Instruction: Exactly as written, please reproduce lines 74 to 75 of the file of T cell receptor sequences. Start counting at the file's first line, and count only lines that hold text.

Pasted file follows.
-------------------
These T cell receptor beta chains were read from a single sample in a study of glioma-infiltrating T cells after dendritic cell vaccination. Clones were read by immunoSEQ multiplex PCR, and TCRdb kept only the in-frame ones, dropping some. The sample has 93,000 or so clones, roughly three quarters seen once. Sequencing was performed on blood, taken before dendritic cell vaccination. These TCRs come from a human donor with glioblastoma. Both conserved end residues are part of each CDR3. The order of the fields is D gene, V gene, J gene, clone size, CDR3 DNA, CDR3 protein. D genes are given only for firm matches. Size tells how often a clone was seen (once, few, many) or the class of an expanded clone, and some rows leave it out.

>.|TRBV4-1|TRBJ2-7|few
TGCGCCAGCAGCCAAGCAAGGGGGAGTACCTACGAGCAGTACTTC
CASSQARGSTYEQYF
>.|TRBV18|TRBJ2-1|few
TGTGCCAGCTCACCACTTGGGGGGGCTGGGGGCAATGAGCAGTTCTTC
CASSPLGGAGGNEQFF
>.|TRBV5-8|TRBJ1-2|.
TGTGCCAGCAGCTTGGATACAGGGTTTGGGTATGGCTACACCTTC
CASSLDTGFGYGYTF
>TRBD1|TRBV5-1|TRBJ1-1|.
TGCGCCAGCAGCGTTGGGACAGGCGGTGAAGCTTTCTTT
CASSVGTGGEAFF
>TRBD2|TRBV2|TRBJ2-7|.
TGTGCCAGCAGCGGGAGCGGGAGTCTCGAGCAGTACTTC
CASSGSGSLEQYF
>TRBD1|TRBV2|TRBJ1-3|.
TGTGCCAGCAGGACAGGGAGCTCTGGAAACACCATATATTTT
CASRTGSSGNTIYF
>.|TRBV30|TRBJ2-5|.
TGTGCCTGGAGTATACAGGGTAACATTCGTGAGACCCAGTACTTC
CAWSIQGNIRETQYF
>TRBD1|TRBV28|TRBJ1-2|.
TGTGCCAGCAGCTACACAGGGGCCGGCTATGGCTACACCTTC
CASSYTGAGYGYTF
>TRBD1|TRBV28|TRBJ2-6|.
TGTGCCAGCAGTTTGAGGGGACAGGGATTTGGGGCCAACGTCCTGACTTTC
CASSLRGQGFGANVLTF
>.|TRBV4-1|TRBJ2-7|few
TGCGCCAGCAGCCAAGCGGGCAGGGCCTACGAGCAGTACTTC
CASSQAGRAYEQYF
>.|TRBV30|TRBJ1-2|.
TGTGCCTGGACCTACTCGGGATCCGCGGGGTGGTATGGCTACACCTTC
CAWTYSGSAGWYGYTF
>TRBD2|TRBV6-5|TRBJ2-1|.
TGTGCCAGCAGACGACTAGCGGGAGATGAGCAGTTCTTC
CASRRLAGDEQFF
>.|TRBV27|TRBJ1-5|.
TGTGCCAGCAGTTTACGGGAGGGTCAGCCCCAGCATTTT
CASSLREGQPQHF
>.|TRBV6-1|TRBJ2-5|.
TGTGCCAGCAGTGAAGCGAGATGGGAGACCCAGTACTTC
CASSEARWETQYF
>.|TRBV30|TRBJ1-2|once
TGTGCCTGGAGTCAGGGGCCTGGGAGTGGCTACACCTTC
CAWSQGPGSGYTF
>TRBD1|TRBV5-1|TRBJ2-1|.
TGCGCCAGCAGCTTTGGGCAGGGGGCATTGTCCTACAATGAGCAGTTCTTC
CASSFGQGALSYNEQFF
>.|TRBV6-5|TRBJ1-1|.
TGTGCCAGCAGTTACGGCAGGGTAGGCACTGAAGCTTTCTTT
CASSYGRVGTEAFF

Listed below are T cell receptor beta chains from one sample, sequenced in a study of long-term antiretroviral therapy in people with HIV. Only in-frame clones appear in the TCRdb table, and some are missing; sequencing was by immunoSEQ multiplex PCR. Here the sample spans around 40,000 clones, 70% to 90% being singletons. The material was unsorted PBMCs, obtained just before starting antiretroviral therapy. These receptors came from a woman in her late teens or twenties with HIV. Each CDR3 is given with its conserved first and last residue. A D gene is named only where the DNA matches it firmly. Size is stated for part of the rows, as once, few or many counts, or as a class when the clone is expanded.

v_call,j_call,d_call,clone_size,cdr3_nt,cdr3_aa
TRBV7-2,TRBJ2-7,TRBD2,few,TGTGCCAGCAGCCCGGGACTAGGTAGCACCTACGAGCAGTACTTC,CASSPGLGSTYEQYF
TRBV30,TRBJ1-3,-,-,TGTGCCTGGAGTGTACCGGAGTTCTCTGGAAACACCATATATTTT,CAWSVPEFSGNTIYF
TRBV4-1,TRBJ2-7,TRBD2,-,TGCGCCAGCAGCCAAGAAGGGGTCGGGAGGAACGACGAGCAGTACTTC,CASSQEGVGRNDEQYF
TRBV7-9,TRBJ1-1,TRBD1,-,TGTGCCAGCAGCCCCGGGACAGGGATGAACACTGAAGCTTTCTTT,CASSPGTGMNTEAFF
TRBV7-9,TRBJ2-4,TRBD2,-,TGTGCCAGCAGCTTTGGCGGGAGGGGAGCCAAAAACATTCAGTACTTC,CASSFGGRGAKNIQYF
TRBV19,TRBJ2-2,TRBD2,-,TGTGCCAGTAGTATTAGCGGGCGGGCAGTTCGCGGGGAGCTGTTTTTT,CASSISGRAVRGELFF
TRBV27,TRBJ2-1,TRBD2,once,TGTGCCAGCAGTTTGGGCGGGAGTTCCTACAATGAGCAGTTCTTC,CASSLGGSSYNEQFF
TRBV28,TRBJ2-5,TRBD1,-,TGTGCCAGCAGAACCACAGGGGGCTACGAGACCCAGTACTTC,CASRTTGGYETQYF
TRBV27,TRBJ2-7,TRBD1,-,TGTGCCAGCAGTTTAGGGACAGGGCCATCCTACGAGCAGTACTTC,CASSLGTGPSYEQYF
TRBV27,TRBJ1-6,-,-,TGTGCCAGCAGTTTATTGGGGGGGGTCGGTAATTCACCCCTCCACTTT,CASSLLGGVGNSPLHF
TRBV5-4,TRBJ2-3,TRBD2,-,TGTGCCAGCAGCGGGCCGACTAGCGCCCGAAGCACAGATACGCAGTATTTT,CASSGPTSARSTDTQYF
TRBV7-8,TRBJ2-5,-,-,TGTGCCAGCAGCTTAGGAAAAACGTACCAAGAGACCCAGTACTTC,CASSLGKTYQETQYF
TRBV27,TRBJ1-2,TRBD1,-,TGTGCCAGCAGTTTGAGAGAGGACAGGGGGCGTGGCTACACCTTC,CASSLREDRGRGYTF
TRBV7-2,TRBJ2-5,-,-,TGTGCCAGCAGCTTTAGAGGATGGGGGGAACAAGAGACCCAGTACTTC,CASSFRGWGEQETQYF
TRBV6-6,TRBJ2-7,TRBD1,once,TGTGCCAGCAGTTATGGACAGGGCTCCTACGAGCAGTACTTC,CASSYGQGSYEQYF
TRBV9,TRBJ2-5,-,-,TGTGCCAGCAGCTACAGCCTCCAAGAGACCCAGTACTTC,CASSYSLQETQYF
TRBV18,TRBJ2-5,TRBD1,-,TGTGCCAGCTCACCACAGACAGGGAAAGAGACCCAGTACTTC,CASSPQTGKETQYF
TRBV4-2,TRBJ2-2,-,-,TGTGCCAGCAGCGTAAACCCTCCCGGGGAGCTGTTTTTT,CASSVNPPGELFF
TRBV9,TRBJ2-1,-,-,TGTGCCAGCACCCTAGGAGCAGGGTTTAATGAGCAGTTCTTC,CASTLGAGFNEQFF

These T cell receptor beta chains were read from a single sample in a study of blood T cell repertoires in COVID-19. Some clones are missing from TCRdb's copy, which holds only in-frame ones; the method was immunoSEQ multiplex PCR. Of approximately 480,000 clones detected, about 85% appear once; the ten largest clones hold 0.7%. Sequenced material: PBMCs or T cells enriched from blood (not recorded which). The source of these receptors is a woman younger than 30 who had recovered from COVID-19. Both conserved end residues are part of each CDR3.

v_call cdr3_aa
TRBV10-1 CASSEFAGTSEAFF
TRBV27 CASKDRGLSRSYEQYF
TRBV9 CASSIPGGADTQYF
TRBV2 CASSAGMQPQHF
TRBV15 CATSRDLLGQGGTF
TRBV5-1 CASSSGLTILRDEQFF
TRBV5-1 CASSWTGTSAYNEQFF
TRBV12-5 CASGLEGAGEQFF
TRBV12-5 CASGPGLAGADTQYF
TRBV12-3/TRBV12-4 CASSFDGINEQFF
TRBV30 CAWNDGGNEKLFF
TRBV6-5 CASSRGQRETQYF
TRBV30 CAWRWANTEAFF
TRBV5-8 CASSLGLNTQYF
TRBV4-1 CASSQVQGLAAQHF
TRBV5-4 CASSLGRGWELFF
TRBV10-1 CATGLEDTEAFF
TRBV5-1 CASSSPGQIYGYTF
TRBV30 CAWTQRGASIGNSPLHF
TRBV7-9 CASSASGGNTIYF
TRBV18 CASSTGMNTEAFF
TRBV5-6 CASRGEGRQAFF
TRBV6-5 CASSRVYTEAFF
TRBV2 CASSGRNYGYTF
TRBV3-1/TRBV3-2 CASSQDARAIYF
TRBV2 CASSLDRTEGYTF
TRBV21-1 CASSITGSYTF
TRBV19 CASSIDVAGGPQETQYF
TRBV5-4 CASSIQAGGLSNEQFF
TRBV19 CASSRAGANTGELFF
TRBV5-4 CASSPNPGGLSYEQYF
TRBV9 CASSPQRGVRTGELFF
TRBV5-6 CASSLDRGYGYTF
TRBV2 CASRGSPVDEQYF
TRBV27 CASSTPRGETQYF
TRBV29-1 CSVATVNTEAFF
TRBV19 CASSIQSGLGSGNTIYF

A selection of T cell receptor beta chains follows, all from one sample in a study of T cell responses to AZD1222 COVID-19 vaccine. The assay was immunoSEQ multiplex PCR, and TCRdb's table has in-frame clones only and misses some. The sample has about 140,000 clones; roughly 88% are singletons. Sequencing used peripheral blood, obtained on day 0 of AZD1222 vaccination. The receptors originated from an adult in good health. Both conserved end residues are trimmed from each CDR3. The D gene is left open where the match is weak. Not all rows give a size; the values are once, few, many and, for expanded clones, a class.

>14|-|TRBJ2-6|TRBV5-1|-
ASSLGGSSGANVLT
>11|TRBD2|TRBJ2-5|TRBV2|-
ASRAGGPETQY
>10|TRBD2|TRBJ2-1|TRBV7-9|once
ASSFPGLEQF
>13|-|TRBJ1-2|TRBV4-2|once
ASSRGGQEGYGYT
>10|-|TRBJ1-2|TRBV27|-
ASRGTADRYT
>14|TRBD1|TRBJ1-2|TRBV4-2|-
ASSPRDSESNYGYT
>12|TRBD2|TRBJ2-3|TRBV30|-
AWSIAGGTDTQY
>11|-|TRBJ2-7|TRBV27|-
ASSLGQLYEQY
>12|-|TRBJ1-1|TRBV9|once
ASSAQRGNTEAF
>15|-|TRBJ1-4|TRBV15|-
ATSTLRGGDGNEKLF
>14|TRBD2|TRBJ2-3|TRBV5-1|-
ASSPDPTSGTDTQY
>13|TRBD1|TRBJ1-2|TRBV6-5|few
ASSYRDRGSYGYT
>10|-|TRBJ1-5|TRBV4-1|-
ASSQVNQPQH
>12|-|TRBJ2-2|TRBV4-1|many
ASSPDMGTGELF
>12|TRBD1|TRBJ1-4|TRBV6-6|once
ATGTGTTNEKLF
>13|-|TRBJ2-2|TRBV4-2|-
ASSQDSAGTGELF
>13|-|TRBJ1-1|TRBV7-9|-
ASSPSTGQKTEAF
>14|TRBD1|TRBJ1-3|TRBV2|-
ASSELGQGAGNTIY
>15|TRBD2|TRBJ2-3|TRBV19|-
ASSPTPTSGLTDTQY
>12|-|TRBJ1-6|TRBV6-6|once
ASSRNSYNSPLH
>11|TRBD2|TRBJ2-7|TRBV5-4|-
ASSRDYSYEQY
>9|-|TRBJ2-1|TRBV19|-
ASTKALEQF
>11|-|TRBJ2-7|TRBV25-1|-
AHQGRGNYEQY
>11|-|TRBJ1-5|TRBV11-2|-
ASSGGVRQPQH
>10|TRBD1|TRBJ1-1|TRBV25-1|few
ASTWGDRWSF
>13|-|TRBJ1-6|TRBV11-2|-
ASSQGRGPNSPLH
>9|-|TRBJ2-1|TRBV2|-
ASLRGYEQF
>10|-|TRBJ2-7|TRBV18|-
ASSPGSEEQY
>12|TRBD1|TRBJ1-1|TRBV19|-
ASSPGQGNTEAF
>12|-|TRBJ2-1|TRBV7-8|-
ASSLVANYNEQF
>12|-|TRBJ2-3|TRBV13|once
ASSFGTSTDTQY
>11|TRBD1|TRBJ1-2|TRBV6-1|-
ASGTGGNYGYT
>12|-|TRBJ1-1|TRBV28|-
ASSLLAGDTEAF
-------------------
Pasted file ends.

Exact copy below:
These T cell receptor beta chains were read from a single sample in a study of blood T cell repertoires in COVID-19. Some clones are missing from TCRdb's copy, which holds only in-frame ones; the method was immunoSEQ multiplex PCR. Of approximately 480,000 clones detected, about 85% appear once; the ten largest clones hold 0.7%. Sequenced material: PBMCs or T cells enriched from blood (not recorded which). The source of these receptors is a woman younger than 30 who had recovered from COVID-19. Both conserved end residues are part of each CDR3.

v_call cdr3_aa